The earliest versions of caravans were more like motorhomes; cars with bodies modified by their owners to include a rear compartment for sleeping and storage. Australian manufacturers of towed caravans had appeared by the late 1920s, some moving into the industry from building car bodies. Self-built caravans were also popular, with manuals published on their construction and fittings.

By 1937, Australian enthusiasts had their own journal and motoring supplements in newspapers were devoting column space to caravans. Caravans were reported alongside tents at Maroochy seaside camping grounds by the end of 1937, with the region's earliest private caravan accommodation, Tooway Park near Caloundra, under construction in the same period. By 1939, 169 caravans were registered in Queensland. For the affluent motor tourist who holidayed at seaside camping grounds, caravans offered freedom and flexibility, without sacrificing comfort.

As a 'home away from home', fitted with modern conveniences, caravans were markedly different from the simplicity of camping under a canvas tent. They were an alternative to local hotels and guesthouses, which were in high demand during peak seasons and offered varying levels of quality. Camping numbers at Cotton Tree steadily increased during the late 1930s, and continued to do so following the end of World War II.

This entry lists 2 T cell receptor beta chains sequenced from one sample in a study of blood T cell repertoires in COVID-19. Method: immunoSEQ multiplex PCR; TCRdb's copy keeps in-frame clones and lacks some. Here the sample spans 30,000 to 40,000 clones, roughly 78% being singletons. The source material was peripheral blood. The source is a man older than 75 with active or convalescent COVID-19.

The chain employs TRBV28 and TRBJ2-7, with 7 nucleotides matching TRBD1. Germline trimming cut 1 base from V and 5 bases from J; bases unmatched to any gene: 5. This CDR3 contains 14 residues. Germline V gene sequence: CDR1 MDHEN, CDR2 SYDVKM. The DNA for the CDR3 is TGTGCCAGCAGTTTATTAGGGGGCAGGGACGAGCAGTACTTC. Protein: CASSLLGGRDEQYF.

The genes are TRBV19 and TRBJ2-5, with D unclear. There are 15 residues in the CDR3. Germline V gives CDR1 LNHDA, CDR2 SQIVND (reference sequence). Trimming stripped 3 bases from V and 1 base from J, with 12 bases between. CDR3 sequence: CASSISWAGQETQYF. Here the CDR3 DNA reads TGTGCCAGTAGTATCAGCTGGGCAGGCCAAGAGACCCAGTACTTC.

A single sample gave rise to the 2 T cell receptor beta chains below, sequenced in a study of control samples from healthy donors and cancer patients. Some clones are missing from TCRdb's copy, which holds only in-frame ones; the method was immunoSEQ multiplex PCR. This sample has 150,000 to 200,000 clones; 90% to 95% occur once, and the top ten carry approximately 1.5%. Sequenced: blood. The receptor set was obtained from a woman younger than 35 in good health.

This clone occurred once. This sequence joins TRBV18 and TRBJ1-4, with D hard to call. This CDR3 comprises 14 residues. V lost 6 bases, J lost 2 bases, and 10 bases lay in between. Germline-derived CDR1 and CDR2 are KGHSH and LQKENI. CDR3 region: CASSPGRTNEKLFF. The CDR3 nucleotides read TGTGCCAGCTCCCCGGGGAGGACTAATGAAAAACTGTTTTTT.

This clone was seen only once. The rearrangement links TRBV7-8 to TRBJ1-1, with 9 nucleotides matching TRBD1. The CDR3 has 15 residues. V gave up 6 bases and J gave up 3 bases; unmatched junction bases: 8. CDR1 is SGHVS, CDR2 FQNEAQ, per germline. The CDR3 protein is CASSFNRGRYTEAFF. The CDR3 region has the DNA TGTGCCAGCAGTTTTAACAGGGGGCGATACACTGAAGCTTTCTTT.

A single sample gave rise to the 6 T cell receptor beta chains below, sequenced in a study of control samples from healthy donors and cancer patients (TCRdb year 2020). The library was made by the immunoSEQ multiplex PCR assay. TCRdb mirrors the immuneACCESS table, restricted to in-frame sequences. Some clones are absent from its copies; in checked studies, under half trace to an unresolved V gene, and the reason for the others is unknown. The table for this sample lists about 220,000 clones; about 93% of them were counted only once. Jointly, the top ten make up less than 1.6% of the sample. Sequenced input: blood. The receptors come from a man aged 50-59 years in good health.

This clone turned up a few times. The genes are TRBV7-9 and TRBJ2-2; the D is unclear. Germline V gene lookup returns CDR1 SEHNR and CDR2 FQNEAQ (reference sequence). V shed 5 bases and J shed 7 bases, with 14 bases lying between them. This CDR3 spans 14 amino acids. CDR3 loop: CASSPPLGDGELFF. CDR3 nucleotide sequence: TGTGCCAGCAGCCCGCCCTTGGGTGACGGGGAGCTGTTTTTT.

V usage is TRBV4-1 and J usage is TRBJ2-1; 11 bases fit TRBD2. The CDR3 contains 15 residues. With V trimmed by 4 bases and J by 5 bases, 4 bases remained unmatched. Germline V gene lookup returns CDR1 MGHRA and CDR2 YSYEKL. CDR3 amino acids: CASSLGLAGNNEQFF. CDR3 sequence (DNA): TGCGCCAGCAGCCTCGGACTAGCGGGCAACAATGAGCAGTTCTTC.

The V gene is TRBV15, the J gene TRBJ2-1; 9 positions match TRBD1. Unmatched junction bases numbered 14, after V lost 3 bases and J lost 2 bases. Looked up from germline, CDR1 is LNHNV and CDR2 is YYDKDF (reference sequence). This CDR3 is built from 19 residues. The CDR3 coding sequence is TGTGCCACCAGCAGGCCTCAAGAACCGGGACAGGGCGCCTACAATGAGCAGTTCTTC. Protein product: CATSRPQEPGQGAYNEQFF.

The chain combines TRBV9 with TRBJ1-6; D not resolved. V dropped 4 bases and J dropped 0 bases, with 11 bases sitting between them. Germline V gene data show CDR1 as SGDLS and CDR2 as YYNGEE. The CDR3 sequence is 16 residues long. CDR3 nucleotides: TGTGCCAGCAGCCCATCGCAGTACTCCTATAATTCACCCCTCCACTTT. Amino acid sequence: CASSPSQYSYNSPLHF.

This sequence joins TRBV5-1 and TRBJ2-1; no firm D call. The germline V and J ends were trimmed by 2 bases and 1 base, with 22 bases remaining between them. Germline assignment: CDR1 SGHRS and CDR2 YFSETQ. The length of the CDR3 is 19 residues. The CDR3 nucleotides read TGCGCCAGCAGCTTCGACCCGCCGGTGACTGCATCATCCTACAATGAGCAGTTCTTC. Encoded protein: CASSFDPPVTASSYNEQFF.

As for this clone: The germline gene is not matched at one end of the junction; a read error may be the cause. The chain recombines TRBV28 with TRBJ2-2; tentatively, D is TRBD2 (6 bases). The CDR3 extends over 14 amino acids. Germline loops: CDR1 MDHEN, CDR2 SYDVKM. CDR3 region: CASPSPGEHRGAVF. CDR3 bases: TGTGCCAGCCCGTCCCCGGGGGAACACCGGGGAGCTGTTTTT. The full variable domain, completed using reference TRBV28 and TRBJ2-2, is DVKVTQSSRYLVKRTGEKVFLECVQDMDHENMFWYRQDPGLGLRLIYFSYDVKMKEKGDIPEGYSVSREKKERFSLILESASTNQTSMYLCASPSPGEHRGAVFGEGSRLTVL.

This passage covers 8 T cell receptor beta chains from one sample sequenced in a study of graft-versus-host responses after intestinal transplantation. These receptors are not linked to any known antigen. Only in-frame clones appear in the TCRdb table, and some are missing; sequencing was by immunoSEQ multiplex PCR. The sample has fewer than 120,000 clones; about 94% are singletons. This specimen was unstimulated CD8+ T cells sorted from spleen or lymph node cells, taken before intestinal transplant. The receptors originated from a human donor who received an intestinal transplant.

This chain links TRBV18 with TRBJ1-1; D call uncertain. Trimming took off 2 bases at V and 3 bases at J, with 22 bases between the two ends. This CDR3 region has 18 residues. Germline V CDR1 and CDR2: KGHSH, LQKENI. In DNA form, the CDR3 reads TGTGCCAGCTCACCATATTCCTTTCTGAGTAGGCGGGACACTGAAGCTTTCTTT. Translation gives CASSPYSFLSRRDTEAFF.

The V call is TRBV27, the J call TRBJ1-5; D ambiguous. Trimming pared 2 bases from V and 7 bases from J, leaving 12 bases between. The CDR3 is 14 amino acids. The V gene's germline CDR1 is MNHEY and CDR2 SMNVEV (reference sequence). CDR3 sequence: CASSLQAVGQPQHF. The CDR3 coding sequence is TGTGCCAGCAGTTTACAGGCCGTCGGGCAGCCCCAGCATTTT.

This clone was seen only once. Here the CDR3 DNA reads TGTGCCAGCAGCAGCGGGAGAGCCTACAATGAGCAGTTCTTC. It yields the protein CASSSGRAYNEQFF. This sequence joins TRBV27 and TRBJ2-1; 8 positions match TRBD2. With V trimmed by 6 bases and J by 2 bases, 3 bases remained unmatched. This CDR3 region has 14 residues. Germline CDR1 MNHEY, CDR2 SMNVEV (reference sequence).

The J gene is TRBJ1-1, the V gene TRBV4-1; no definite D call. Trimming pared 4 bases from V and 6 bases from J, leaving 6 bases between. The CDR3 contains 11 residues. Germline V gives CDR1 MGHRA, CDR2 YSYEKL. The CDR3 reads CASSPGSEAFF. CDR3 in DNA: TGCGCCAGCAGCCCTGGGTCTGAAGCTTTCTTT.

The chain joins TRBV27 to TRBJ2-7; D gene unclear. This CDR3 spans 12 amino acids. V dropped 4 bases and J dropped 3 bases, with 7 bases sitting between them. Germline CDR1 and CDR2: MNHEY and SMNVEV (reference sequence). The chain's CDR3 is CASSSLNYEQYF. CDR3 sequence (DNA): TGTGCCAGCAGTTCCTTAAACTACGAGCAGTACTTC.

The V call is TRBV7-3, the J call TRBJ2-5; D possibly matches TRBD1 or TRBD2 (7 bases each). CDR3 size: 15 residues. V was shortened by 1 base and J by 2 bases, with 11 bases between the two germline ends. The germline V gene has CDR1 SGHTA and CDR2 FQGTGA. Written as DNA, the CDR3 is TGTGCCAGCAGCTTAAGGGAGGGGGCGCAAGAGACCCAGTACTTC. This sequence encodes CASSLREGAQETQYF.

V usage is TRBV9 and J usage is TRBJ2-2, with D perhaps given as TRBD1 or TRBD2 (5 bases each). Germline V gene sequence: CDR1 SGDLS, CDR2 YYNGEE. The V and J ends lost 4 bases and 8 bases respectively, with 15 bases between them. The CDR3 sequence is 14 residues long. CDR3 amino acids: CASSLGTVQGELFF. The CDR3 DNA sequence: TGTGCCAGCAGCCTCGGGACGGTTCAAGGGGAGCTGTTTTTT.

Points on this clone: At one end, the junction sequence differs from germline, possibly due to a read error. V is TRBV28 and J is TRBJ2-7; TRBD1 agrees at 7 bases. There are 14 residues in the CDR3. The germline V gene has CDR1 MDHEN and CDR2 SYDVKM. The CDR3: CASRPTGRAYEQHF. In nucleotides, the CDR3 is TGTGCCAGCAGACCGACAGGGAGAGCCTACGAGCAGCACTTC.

Upcoming Events:
Sunshine Coast Turf Club

30 June - 01 July 2018
Maleny Township
30 June - 13 July  2018
Sunshine Castle - 292 David Low Way Bli Bli
30 June  2018
Imperial Hotel and Eumundi Brewry
Dog Friendly Parks
Coolum Beach Holiday Park and Mudjimba Beach Holiday Park continue to provide a dog friendly policy at their respective parks. Contact the park to make an application.
Sunshine Coast Tours and Attractions
There are many things to do on the Sunshine Coast.
Click the link below to see a range of tours and attractions that are available.
Sunshine Coast Holiday Parks, Sunshine Coast, 4560